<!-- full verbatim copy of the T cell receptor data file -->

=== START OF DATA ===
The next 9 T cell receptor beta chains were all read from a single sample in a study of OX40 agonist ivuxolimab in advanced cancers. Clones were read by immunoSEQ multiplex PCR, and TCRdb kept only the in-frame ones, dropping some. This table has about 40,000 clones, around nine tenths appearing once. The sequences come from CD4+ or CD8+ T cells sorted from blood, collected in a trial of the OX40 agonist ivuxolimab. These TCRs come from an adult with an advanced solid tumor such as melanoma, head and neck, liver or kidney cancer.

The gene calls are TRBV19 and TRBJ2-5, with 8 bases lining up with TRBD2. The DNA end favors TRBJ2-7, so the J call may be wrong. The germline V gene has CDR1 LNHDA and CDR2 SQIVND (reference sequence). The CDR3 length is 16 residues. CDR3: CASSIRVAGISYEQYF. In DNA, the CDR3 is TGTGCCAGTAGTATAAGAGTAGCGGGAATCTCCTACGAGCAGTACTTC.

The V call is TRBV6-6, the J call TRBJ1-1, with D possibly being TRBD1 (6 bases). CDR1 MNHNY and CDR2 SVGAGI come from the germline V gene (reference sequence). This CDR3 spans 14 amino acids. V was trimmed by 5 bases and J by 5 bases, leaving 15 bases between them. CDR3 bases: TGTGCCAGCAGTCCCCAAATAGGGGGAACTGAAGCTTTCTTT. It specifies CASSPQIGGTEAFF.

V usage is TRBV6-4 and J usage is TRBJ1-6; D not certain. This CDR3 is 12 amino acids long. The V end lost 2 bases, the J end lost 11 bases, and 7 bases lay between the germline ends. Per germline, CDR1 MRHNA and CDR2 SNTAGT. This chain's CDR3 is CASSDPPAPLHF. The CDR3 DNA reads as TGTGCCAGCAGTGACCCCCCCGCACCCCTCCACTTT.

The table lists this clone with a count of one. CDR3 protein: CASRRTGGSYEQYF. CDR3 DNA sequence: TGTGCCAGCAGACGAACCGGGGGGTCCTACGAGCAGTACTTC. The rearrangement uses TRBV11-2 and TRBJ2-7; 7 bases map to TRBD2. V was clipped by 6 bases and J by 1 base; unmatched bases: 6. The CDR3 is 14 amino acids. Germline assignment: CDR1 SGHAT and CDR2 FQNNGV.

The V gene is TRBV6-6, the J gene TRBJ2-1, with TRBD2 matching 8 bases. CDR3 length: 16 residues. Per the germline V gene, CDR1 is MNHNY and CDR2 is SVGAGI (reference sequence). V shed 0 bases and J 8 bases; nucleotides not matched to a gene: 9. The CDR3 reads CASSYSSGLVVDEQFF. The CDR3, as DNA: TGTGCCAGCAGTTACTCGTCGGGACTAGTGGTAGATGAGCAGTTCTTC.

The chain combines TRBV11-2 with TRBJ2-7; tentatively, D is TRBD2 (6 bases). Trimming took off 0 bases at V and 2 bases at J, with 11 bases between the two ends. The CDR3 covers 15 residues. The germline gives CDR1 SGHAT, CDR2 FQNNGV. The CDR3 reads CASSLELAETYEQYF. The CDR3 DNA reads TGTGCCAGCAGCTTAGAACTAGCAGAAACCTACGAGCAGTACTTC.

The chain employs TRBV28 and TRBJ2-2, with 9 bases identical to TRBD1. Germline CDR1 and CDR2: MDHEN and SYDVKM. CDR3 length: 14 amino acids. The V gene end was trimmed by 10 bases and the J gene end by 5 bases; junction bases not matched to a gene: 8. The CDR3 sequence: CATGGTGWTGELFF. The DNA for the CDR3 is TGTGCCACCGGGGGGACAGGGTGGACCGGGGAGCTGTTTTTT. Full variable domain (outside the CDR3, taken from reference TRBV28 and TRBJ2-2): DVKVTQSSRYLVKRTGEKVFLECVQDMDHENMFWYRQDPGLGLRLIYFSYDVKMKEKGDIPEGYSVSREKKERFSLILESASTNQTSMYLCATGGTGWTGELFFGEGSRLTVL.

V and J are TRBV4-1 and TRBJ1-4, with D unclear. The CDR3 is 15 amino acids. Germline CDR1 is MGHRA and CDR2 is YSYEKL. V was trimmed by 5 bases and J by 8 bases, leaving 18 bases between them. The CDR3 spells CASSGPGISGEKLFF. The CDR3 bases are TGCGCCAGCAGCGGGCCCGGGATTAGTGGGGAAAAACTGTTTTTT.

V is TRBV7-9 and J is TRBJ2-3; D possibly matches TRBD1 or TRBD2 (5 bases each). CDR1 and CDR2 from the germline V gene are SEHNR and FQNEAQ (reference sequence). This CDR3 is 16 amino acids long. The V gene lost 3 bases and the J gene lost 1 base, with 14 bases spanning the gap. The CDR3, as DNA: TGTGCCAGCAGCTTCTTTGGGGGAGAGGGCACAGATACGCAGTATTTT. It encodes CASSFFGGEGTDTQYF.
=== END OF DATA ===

The next 9 T cell receptor beta chains were all read from a single sample in a study of OX40 agonist ivuxolimab in advanced cancers. Clones were read by immunoSEQ multiplex PCR, and TCRdb kept only the in-frame ones, dropping some. This table has about 40,000 clones, around nine tenths appearing once. The sequences come from CD4+ or CD8+ T cells sorted from blood, collected in a trial of the OX40 agonist ivuxolimab. These TCRs come from an adult with an advanced solid tumor such as melanoma, head and neck, liver or kidney cancer.

The gene calls are TRBV19 and TRBJ2-5, with 8 bases lining up with TRBD2. The DNA end favors TRBJ2-7, so the J call may be wrong. The germline V gene has CDR1 LNHDA and CDR2 SQIVND (reference sequence). The CDR3 length is 16 residues. CDR3: CASSIRVAGISYEQYF. In DNA, the CDR3 is TGTGCCAGTAGTATAAGAGTAGCGGGAATCTCCTACGAGCAGTACTTC.

The V call is TRBV6-6, the J call TRBJ1-1, with D possibly being TRBD1 (6 bases). CDR1 MNHNY and CDR2 SVGAGI come from the germline V gene (reference sequence). This CDR3 spans 14 amino acids. V was trimmed by 5 bases and J by 5 bases, leaving 15 bases between them. CDR3 bases: TGTGCCAGCAGTCCCCAAATAGGGGGAACTGAAGCTTTCTTT. It specifies CASSPQIGGTEAFF.

V usage is TRBV6-4 and J usage is TRBJ1-6; D not certain. This CDR3 is 12 amino acids long. The V end lost 2 bases, the J end lost 11 bases, and 7 bases lay between the germline ends. Per germline, CDR1 MRHNA and CDR2 SNTAGT. This chain's CDR3 is CASSDPPAPLHF. The CDR3 DNA reads as TGTGCCAGCAGTGACCCCCCCGCACCCCTCCACTTT.

The table lists this clone with a count of one. CDR3 protein: CASRRTGGSYEQYF. CDR3 DNA sequence: TGTGCCAGCAGACGAACCGGGGGGTCCTACGAGCAGTACTTC. The rearrangement uses TRBV11-2 and TRBJ2-7; 7 bases map to TRBD2. V was clipped by 6 bases and J by 1 base; unmatched bases: 6. The CDR3 is 14 amino acids. Germline assignment: CDR1 SGHAT and CDR2 FQNNGV.

The V gene is TRBV6-6, the J gene TRBJ2-1, with TRBD2 matching 8 bases. CDR3 length: 16 residues. Per the germline V gene, CDR1 is MNHNY and CDR2 is SVGAGI (reference sequence). V shed 0 bases and J 8 bases; nucleotides not matched to a gene: 9. The CDR3 reads CASSYSSGLVVDEQFF. The CDR3, as DNA: TGTGCCAGCAGTTACTCGTCGGGACTAGTGGTAGATGAGCAGTTCTTC.

The chain combines TRBV11-2 with TRBJ2-7; tentatively, D is TRBD2 (6 bases). Trimming took off 0 bases at V and 2 bases at J, with 11 bases between the two ends. The CDR3 covers 15 residues. The germline gives CDR1 SGHAT, CDR2 FQNNGV. The CDR3 reads CASSLELAETYEQYF. The CDR3 DNA reads TGTGCCAGCAGCTTAGAACTAGCAGAAACCTACGAGCAGTACTTC.

The chain employs TRBV28 and TRBJ2-2, with 9 bases identical to TRBD1. Germline CDR1 and CDR2: MDHEN and SYDVKM. CDR3 length: 14 amino acids. The V gene end was trimmed by 10 bases and the J gene end by 5 bases; junction bases not matched to a gene: 8. The CDR3 sequence: CATGGTGWTGELFF. The DNA for the CDR3 is TGTGCCACCGGGGGGACAGGGTGGACCGGGGAGCTGTTTTTT. Full variable domain (outside the CDR3, taken from reference TRBV28 and TRBJ2-2): DVKVTQSSRYLVKRTGEKVFLECVQDMDHENMFWYRQDPGLGLRLIYFSYDVKMKEKGDIPEGYSVSREKKERFSLILESASTNQTSMYLCATGGTGWTGELFFGEGSRLTVL.

V and J are TRBV4-1 and TRBJ1-4, with D unclear. The CDR3 is 15 amino acids. Germline CDR1 is MGHRA and CDR2 is YSYEKL. V was trimmed by 5 bases and J by 8 bases, leaving 18 bases between them. The CDR3 spells CASSGPGISGEKLFF. The CDR3 bases are TGCGCCAGCAGCGGGCCCGGGATTAGTGGGGAAAAACTGTTTTTT.

V is TRBV7-9 and J is TRBJ2-3; D possibly matches TRBD1 or TRBD2 (5 bases each). CDR1 and CDR2 from the germline V gene are SEHNR and FQNEAQ (reference sequence). This CDR3 is 16 amino acids long. The V gene lost 3 bases and the J gene lost 1 base, with 14 bases spanning the gap. The CDR3, as DNA: TGTGCCAGCAGCTTCTTTGGGGGAGAGGGCACAGATACGCAGTATTTT. It encodes CASSFFGGEGTDTQYF.